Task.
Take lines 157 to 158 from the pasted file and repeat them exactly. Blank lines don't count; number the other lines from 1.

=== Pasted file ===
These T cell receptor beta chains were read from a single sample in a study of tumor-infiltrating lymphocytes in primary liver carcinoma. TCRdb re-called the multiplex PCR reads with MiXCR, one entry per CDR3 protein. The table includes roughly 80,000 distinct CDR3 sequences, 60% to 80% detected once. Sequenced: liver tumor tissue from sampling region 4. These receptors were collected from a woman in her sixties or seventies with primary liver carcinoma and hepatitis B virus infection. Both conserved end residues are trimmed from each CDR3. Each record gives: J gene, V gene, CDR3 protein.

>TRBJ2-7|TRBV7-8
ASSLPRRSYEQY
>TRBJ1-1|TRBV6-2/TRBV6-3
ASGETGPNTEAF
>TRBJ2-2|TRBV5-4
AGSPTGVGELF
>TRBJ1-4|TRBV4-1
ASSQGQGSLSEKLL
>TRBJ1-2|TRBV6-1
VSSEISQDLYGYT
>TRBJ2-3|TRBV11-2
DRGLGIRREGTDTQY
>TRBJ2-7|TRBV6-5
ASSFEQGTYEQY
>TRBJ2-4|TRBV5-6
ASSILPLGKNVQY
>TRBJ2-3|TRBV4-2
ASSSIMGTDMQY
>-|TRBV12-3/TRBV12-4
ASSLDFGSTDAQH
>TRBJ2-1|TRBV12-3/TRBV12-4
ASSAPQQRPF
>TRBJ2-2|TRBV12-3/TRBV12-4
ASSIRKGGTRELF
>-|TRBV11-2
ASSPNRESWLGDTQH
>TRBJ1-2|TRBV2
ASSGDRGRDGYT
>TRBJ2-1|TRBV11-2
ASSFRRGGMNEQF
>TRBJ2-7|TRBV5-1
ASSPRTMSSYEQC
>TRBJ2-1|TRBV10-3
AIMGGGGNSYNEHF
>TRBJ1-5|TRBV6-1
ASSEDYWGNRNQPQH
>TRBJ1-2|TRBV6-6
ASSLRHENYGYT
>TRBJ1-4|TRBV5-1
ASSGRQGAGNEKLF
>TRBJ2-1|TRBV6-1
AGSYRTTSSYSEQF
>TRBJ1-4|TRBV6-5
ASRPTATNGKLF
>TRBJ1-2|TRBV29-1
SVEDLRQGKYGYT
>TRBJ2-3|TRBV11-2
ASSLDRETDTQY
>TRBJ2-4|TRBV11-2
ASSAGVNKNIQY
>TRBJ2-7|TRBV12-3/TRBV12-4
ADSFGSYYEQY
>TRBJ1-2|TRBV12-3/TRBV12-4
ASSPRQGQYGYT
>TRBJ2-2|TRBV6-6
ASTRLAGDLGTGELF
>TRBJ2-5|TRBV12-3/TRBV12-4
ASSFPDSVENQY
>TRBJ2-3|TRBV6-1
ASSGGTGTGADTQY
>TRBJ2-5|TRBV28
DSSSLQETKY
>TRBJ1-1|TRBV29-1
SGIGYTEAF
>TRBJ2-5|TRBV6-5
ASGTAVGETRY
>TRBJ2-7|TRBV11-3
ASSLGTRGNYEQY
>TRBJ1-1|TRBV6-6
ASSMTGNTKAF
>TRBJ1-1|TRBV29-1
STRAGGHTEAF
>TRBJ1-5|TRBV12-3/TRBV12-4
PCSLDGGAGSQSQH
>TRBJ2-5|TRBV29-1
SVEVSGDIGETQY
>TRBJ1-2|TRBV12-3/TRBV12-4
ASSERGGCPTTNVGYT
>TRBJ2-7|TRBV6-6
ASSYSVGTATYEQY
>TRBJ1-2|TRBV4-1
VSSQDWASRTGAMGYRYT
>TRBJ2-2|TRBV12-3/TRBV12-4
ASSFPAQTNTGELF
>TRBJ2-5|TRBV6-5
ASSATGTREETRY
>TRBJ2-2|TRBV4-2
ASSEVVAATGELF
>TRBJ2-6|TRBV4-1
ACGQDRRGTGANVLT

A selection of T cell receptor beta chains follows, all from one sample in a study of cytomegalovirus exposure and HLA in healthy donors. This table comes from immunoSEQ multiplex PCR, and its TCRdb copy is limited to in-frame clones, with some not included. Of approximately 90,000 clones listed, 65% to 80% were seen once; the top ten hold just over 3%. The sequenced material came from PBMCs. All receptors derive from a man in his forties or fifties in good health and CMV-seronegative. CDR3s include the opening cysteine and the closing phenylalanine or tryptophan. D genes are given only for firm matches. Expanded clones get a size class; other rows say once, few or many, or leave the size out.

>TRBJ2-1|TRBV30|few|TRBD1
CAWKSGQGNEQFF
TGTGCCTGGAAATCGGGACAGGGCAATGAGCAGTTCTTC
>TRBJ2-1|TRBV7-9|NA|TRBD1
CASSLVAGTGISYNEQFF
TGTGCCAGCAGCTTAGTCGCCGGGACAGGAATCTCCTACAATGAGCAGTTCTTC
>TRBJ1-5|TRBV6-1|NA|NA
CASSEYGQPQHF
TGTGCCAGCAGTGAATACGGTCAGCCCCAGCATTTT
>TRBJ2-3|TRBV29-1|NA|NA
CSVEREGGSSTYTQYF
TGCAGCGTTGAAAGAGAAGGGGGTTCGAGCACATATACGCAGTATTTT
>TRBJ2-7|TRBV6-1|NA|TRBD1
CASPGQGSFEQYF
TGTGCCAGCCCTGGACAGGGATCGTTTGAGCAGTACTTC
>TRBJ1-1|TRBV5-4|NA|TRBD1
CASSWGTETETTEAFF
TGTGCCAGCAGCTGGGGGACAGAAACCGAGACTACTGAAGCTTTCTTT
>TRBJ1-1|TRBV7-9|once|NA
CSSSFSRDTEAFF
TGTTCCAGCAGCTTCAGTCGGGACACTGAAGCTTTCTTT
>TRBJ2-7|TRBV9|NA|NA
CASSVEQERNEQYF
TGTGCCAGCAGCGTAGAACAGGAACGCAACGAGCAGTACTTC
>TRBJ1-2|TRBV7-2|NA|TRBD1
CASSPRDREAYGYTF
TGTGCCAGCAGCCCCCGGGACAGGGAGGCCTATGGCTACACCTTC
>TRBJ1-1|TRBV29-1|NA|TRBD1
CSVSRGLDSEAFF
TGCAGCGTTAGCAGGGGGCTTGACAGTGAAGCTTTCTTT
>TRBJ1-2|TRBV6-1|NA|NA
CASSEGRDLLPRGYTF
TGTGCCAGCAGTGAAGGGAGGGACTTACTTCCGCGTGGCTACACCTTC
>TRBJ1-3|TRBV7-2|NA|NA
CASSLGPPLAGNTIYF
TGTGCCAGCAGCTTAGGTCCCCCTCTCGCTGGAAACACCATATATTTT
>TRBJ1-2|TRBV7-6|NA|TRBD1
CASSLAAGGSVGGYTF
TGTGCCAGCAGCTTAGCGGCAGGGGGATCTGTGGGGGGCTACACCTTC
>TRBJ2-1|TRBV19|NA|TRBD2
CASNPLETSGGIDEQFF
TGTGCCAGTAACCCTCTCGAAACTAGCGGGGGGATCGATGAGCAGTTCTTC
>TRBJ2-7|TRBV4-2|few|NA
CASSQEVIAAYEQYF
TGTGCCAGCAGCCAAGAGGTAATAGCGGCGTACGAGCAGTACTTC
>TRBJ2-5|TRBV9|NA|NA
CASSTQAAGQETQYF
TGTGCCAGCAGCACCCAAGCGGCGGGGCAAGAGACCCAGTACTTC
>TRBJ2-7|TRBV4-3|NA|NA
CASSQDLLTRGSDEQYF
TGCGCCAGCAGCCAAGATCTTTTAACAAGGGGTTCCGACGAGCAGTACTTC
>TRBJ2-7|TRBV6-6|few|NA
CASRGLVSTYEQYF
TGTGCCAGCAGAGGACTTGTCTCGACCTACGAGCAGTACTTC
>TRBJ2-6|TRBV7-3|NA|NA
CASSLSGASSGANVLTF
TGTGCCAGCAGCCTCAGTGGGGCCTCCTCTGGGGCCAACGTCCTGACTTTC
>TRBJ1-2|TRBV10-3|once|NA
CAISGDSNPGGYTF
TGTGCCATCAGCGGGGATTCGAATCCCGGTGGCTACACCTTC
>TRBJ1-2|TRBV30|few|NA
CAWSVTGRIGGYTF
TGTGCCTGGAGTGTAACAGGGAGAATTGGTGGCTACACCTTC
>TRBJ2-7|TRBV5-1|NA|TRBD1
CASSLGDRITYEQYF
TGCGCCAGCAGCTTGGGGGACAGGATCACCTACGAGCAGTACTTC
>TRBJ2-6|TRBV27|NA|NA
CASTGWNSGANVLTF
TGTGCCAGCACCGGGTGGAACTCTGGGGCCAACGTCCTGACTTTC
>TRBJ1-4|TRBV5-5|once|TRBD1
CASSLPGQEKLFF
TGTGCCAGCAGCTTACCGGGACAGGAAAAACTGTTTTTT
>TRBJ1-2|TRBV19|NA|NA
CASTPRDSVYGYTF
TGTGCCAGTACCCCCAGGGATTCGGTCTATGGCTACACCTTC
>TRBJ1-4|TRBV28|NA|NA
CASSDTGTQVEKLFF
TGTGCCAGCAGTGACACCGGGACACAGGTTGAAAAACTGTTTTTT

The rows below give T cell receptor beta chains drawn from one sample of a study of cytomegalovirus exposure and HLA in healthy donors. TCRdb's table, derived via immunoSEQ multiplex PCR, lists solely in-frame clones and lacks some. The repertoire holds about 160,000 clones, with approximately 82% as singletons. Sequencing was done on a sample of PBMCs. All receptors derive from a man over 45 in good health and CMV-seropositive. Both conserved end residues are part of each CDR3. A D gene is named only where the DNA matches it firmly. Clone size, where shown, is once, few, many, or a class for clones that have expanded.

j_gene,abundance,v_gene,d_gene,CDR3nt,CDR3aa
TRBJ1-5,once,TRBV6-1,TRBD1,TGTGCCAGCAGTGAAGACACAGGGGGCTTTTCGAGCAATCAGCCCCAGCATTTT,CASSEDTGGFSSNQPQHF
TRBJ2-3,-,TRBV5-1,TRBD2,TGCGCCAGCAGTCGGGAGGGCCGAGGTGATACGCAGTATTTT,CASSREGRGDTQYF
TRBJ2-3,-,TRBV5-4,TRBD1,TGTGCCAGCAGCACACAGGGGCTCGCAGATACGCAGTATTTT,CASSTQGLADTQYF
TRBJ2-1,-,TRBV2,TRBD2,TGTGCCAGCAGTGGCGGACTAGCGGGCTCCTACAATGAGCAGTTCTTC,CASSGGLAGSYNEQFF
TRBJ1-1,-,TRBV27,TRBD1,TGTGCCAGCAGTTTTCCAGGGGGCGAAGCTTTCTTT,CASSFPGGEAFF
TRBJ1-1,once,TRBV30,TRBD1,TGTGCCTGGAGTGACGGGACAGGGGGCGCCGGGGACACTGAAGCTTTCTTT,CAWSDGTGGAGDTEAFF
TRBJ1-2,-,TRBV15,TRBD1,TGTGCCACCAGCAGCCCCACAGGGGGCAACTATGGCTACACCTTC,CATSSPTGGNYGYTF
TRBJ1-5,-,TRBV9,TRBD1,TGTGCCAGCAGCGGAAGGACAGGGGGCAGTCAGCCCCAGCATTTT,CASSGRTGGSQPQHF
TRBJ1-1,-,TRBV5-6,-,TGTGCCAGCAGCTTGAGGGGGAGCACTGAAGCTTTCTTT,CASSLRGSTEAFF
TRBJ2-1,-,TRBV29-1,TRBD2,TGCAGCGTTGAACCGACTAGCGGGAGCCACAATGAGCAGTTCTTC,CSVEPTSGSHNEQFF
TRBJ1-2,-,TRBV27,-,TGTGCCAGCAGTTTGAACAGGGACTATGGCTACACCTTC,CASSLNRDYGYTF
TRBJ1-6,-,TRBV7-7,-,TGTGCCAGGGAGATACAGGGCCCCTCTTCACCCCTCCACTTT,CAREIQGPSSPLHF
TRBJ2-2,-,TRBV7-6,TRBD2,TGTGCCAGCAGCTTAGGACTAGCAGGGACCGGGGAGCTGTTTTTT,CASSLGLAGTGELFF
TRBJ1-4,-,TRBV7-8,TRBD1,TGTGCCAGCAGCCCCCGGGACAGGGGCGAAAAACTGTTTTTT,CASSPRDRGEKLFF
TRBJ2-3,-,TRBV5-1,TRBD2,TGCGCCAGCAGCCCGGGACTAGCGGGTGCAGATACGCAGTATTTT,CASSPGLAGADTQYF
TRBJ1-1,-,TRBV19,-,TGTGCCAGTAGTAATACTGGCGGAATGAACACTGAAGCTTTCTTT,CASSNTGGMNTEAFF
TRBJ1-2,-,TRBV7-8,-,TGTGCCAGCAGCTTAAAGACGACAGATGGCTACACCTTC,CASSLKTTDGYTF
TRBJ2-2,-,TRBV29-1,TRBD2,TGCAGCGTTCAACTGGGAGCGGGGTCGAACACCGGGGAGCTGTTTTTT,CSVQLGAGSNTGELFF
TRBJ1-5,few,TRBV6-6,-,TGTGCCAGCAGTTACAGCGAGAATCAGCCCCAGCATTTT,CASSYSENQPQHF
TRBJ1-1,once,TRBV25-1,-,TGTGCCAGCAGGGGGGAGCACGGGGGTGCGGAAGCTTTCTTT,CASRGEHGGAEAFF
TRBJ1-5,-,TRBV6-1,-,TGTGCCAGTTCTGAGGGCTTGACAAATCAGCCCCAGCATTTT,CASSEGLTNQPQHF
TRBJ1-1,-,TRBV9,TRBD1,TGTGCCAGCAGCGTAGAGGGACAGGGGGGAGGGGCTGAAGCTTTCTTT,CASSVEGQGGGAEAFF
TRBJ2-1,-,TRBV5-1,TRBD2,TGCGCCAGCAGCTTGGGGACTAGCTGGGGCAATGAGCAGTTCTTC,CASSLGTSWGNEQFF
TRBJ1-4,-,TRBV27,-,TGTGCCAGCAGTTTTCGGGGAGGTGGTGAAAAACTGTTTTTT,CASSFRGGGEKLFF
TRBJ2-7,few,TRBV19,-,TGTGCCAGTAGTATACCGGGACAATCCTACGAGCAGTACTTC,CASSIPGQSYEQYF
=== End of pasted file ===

CASSLGDRITYEQYF
TGCGCCAGCAGCTTGGGGGACAGGATCACCTACGAGCAGTACTTC